but not reality. There is an unceasing creative activity which is constantly
arranging an apparent chaos into an orderly and comprehensive universe of
- b. The SHU King. (The "Canon of History")
- Historical-ethical work extolling the virtues of two semi-ethical rulers
- c. The SHI King. (The "Canon of Odes")
- Three hundred five odes traversing the whole range of Chinese lyric poetry.
- d. The LI KI King. (The "Canon of Rites")
- Portrays an inner law of control and balance as the source of the external
harmony of an ideal society arising out of the restrained conduct of its
- e. CHUN TSIN ("Spring and Autumn")
- These are the "Annals of LU" (700--550 BC.), the principality in
which Confucius was born, and are, in the main, original with Confucius. His
eight fundamental conceptions of peace are here portrayed as:
- (1) Heaven is the Lord of the universe and loves all creatures.
- (2) Universal love of mankind irrespective of racial differences.
- (3) Civilization vs. barbarism is a matter of property and justice.
- (4) Reciprocity is fundamental to successful international relations.
- (5) Truthfulness is the stability of international relations.
- (6) War cannot be justified.
- (7) There are divisions of territories, but not of people; all people belong
to one family.
- (8) The whole world is a great unity.
- 2. The Uncanonical [Four Books]
- Though uncanonical, they have the same standing as the "Kings." They
were written after the death of Confucius by his disciples--immediate and remote.
- a. LUN-YU. (Analects of Confucius)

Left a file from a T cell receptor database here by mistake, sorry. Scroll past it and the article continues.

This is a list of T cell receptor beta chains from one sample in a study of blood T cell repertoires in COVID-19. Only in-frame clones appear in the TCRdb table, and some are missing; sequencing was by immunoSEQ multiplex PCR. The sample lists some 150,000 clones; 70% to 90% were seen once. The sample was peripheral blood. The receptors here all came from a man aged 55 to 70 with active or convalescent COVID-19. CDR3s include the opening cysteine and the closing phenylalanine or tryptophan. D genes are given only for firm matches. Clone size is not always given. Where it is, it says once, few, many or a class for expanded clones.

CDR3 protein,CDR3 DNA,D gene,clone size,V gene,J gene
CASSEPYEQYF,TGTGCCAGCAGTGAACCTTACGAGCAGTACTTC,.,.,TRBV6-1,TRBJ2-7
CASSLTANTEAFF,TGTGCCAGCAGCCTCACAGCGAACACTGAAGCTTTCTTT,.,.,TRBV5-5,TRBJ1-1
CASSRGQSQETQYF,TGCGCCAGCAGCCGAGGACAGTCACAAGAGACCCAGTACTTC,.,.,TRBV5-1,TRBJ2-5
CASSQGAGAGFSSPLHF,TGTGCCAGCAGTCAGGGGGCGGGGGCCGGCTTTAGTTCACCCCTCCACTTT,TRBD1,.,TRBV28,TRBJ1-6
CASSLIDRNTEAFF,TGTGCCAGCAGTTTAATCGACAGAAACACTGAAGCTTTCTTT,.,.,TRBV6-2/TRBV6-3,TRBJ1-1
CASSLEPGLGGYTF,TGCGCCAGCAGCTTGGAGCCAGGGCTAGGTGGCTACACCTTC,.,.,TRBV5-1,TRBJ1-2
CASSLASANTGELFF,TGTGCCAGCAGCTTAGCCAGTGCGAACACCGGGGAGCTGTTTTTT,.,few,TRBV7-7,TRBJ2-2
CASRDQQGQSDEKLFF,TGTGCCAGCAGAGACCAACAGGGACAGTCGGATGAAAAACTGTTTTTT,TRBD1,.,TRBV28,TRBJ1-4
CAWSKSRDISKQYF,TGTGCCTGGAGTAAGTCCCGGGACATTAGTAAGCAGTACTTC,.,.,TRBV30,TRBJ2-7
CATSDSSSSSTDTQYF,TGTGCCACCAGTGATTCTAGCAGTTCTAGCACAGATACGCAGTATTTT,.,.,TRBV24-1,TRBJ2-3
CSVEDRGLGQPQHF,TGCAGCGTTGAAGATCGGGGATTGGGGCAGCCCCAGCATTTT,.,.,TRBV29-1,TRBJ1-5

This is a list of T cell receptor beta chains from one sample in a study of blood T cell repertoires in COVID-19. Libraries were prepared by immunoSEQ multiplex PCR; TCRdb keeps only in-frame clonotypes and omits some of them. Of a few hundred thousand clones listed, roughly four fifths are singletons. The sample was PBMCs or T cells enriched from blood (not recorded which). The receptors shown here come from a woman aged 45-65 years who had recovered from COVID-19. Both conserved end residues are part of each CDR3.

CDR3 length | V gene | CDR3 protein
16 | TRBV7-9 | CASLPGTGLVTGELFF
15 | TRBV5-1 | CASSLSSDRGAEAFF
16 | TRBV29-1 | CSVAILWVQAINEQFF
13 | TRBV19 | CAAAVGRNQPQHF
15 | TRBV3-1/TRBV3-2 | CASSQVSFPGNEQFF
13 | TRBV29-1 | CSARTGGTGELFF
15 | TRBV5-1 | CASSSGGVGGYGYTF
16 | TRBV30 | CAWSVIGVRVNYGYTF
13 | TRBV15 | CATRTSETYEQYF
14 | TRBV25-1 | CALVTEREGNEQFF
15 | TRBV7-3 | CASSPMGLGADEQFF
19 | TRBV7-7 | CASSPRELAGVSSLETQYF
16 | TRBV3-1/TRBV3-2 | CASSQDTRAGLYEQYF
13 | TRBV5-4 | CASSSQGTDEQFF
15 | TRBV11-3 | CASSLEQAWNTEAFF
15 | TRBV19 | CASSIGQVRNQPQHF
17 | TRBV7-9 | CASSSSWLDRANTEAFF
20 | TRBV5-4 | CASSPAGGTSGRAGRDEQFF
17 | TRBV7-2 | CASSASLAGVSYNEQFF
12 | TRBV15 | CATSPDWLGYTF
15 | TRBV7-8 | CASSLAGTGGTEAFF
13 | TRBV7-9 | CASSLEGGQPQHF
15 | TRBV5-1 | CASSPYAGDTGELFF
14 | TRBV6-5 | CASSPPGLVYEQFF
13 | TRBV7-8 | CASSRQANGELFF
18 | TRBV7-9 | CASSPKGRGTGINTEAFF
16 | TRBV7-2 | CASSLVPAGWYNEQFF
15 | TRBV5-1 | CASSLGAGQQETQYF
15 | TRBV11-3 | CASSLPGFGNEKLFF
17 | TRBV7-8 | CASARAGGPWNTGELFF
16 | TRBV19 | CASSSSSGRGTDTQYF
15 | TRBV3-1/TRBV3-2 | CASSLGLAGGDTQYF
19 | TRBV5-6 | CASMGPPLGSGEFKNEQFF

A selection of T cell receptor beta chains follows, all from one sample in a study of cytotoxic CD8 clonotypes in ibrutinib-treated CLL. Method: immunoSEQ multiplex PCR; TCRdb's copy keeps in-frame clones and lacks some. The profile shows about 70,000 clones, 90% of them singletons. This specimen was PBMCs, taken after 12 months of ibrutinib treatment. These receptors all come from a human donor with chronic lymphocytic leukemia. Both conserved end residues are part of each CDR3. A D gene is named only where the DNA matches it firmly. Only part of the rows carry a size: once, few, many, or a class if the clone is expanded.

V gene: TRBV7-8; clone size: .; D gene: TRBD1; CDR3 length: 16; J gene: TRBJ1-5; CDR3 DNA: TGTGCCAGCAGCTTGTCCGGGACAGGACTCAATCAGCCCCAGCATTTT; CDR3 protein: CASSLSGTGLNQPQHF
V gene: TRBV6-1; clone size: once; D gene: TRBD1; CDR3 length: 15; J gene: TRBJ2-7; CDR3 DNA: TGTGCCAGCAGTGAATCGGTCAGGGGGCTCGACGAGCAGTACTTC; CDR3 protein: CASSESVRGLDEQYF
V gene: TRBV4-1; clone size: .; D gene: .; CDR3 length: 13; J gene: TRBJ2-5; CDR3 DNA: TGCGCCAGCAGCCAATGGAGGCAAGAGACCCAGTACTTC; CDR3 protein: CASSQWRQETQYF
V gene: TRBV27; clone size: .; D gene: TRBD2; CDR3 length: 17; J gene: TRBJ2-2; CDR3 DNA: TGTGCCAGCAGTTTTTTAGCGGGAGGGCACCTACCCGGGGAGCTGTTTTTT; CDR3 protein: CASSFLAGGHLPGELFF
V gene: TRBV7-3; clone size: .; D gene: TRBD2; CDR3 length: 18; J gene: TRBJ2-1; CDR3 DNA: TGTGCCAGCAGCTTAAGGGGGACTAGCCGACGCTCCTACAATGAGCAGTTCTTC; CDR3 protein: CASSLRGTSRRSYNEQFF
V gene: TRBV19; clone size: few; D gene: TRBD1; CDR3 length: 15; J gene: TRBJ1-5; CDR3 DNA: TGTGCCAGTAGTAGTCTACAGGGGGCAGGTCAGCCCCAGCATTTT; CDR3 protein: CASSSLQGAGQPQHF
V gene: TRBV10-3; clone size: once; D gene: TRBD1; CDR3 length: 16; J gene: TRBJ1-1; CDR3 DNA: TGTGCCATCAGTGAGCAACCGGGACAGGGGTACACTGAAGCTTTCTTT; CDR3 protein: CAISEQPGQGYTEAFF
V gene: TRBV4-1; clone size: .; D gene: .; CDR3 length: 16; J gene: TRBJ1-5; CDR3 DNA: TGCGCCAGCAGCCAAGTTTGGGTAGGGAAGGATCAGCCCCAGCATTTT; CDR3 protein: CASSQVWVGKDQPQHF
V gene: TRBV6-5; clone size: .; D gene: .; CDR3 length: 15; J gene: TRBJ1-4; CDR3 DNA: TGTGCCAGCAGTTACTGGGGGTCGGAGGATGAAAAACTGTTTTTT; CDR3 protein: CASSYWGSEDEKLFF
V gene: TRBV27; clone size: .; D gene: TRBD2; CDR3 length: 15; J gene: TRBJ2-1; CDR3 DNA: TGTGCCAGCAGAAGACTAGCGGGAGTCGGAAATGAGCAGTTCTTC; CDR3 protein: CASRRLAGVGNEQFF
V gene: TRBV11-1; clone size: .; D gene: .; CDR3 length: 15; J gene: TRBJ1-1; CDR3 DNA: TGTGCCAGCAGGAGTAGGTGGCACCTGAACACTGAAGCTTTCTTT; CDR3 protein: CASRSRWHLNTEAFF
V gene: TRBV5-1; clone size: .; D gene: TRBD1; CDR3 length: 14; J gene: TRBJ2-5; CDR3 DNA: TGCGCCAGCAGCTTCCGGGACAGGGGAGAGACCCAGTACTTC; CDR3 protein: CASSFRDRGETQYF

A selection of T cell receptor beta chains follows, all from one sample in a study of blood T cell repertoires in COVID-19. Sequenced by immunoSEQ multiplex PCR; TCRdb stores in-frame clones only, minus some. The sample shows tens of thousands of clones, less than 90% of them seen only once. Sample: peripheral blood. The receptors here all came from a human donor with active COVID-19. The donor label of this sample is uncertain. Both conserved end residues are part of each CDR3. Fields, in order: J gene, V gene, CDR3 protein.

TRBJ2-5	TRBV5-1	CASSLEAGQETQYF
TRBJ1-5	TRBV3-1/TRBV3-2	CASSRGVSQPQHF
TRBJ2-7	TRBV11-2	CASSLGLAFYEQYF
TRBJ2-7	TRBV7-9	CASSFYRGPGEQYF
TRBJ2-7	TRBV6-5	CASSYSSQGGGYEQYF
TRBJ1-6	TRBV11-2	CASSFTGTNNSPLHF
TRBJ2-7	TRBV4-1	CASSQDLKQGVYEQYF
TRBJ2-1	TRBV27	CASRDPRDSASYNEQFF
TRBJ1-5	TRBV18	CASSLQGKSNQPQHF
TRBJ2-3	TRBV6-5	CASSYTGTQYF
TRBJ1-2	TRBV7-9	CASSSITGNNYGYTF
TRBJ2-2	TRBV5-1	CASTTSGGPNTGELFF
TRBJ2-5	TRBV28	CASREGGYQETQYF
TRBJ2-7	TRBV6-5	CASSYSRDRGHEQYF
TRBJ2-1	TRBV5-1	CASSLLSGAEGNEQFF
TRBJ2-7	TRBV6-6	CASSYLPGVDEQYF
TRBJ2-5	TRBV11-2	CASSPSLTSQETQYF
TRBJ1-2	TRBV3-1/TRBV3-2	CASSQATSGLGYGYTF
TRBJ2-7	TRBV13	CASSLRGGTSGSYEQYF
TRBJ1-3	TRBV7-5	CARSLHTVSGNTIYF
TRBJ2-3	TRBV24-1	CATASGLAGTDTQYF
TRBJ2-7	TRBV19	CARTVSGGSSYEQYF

- Twenty-five books setting forth Confucius' teaching, especially with reference
- b. TA-HIO. (The "Great Learning")
- Self-culture in relation to social ethics. Society is presented as an
extension of the individual.
- c. CHUNG-YUNG. (The "Doctrine of the Mean")
- Confucius' dominant conception of the "mean"--the middle path
between extremes set forth as a cosmic principle of equilibrium or balance.
- THE GOLDEN RULE: "Keep the balance true between thyself and thy
neighbor, practice the principle of equilibrium."
- d. MONG TZI. ("Menicus")
- Lived 372-289 BC. Greatest of disciples. Expounded Confucian teachings by use
of dialogue form. Continues the exposition of the Doctrine of the Mean with
especial emphasis on its relation to government.
- 3. Teachings of Confucianism
- a. The chief end of man is to become a desirable member of society.
- b. Belief in God. Confucius recognized a superhuman power that was related
to man but said little on this subject.
- NAME OF GOD: The term TIEN (Heaven) is used in preference to SHANG-TI
(Highest Lord) which carried certain anthropomorphic connotations.
- c. Immortality--He was an agnostic. Didn't accept or deny immortality.
See also: An Introduction to Confucianism by Dr. Meredith Sprunger